More than a year after the death of conservationist, diver, and filmmaker Rob Stewart, his parents were determined to have his third documentary see the light of day. However, the footage for Sharkwater Extinction was locked on his computer, but they’d eventually guessed his password. It was “gratitude”. The film debuts October 5, but festival goers can see it this month at the Toronto and Vancouver International Film Festivals.
The Star (3min read)
You may recall a recent headline citing a new study in a medical journal warning that no amount of alcohol is safe to consume. The backlash was swift, as several other journalists denounced the study, labeling it as “essentially meaningless”. Next week it will be wine, then coffee, or another nutritional staple. An op-ed on the harm of misleading reporting and questionable research.
CBC News (5min read)
◦ listen in
Just 20 hours after an interview with Elon Musk, the real life Tony Stark and possibly the greatest living inventor of our time, the Internet is aflame not for what he said, but for what he consumed. The knee-jerk reaction and over-analysis from his weed smoking on the show (legal in California, by the way) detracts from a rare long-form interview where Musk’s personality is on full display. Covering topics from A.I., electric airplanes and the Boring Company (digging a tunnel under LA), to those ridiculous not-a-real-flamethrower flamethrowers, Musk couldn’t help but tease us in his usual style, promising a big Neuralink update “in a few months”. How does he find the time? He even addresses that question on this superb episode of JRE.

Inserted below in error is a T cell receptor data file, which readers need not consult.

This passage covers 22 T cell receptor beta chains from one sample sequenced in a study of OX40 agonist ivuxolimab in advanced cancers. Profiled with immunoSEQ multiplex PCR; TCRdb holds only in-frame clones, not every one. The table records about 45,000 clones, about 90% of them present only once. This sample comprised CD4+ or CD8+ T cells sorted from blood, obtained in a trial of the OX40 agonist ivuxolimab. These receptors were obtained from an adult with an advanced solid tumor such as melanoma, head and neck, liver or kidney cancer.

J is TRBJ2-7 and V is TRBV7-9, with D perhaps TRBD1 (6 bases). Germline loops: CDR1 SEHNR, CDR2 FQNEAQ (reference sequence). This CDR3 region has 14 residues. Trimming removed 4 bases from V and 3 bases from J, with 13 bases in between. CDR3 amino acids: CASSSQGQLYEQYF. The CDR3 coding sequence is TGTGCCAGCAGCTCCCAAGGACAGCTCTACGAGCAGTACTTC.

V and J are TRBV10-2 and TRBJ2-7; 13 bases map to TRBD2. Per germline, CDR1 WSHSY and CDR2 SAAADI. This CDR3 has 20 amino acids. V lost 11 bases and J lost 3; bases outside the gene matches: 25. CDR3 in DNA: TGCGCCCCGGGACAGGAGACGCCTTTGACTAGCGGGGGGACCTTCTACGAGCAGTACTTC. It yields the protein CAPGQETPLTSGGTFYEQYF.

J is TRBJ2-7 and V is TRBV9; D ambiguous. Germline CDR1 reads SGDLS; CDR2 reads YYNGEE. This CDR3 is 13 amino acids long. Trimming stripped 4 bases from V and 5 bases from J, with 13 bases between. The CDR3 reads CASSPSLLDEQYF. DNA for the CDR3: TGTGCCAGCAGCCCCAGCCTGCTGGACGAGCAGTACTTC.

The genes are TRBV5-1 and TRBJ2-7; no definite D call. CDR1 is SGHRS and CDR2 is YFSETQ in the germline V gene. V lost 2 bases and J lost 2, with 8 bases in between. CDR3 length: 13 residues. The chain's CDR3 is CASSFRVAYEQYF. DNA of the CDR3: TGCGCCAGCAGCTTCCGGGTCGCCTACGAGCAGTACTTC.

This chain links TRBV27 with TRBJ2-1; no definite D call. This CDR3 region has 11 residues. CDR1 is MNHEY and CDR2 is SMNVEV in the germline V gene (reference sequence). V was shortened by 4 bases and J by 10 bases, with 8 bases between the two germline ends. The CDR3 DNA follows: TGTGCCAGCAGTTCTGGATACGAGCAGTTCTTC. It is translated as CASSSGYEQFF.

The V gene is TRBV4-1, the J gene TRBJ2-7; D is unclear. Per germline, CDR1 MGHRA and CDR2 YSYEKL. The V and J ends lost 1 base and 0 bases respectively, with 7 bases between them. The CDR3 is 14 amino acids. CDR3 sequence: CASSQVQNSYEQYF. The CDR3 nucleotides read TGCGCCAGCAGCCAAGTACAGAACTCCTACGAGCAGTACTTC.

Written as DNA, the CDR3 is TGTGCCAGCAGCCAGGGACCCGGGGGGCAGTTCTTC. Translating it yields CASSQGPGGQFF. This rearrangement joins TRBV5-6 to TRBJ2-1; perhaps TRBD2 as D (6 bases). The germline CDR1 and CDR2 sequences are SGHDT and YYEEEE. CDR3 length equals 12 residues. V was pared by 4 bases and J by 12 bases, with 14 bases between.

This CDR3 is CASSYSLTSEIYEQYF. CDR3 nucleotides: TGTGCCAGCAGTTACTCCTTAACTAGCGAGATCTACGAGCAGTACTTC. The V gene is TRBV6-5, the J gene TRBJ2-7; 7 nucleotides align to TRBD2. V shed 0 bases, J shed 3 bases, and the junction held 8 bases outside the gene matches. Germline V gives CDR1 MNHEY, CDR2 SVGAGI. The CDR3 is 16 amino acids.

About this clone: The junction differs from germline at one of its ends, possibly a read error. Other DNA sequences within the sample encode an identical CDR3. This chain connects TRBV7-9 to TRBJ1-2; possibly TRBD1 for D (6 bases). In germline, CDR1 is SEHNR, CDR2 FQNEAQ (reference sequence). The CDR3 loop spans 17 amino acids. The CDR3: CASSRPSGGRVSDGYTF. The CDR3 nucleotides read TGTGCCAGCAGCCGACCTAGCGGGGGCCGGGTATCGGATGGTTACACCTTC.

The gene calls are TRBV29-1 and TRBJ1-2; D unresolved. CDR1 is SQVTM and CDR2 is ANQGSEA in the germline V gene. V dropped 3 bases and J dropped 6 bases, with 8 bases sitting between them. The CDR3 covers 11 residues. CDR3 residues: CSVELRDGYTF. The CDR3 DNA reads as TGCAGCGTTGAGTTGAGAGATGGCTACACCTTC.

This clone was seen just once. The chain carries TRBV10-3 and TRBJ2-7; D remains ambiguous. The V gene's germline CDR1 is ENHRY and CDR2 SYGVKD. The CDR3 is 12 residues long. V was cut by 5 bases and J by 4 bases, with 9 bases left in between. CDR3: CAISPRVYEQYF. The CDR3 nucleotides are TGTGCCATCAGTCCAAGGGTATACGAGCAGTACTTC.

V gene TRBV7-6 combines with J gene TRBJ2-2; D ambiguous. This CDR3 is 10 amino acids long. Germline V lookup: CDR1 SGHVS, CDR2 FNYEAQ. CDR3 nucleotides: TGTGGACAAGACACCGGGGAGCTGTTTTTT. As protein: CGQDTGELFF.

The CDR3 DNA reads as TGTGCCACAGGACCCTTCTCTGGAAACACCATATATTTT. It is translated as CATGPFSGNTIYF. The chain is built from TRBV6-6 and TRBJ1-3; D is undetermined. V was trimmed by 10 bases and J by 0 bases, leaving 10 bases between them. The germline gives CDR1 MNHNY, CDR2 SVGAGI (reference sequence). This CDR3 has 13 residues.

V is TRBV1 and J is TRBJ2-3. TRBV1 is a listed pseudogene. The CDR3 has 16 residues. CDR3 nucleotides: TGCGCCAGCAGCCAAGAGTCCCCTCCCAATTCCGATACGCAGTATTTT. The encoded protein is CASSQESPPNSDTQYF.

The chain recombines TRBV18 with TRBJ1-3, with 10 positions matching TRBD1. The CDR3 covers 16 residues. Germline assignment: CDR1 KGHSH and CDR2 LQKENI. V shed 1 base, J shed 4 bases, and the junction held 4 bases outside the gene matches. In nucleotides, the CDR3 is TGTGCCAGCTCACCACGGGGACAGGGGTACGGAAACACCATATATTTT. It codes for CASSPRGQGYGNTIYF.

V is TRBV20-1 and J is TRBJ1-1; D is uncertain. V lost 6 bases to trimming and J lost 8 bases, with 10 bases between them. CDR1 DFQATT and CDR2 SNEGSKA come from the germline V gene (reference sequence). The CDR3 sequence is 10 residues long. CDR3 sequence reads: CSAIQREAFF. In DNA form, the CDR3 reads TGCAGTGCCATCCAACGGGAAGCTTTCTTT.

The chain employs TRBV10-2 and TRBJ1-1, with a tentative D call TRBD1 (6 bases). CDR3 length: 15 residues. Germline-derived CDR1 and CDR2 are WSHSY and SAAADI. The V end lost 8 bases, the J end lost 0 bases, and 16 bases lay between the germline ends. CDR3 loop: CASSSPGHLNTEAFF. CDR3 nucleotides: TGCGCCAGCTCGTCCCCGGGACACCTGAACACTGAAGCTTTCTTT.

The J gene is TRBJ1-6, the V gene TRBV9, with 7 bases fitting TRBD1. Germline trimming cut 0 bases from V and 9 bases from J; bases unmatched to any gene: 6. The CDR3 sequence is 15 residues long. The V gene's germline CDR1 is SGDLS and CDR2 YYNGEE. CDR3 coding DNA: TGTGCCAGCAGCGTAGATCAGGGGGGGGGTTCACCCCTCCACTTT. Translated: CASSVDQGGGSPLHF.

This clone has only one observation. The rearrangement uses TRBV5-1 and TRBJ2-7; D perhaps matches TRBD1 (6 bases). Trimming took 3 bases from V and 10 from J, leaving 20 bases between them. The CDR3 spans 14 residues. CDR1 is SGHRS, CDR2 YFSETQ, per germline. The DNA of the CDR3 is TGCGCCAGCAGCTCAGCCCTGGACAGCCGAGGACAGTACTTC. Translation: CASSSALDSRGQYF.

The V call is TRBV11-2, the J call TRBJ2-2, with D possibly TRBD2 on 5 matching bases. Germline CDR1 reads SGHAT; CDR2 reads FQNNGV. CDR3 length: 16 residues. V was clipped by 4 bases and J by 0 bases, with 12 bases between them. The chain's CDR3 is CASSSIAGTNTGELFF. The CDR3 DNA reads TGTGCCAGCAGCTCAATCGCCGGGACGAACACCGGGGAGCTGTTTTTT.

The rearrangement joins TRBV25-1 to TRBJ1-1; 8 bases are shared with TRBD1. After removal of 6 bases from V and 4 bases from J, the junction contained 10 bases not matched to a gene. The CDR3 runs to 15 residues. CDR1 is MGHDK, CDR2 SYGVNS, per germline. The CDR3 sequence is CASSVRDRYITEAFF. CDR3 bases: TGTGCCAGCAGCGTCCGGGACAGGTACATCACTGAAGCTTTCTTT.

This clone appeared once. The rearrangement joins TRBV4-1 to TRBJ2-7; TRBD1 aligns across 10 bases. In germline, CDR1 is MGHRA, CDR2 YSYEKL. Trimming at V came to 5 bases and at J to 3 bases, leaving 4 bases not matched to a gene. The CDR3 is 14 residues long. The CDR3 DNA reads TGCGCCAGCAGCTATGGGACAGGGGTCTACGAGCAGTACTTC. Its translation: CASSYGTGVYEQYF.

The Joe Rogan Experience (2hr 44min podcast) / YouTube / iTunes
◦ eat well
I never make salads. I grew up on sautéed lettuce and Chinese vegetables like choy sum and gai lan, so eating raw greens was not a thing. But after a trip to Costco I had copious amounts of spinach, blackberries at peak season, and a kilo of pecans, so I found this uncomplicated recipe that didn’t scare me. The low sugar content of the berries combined with toasted pecans and crumbled feta make this perfect for summer.
Gimme Some Oven
◦ read slow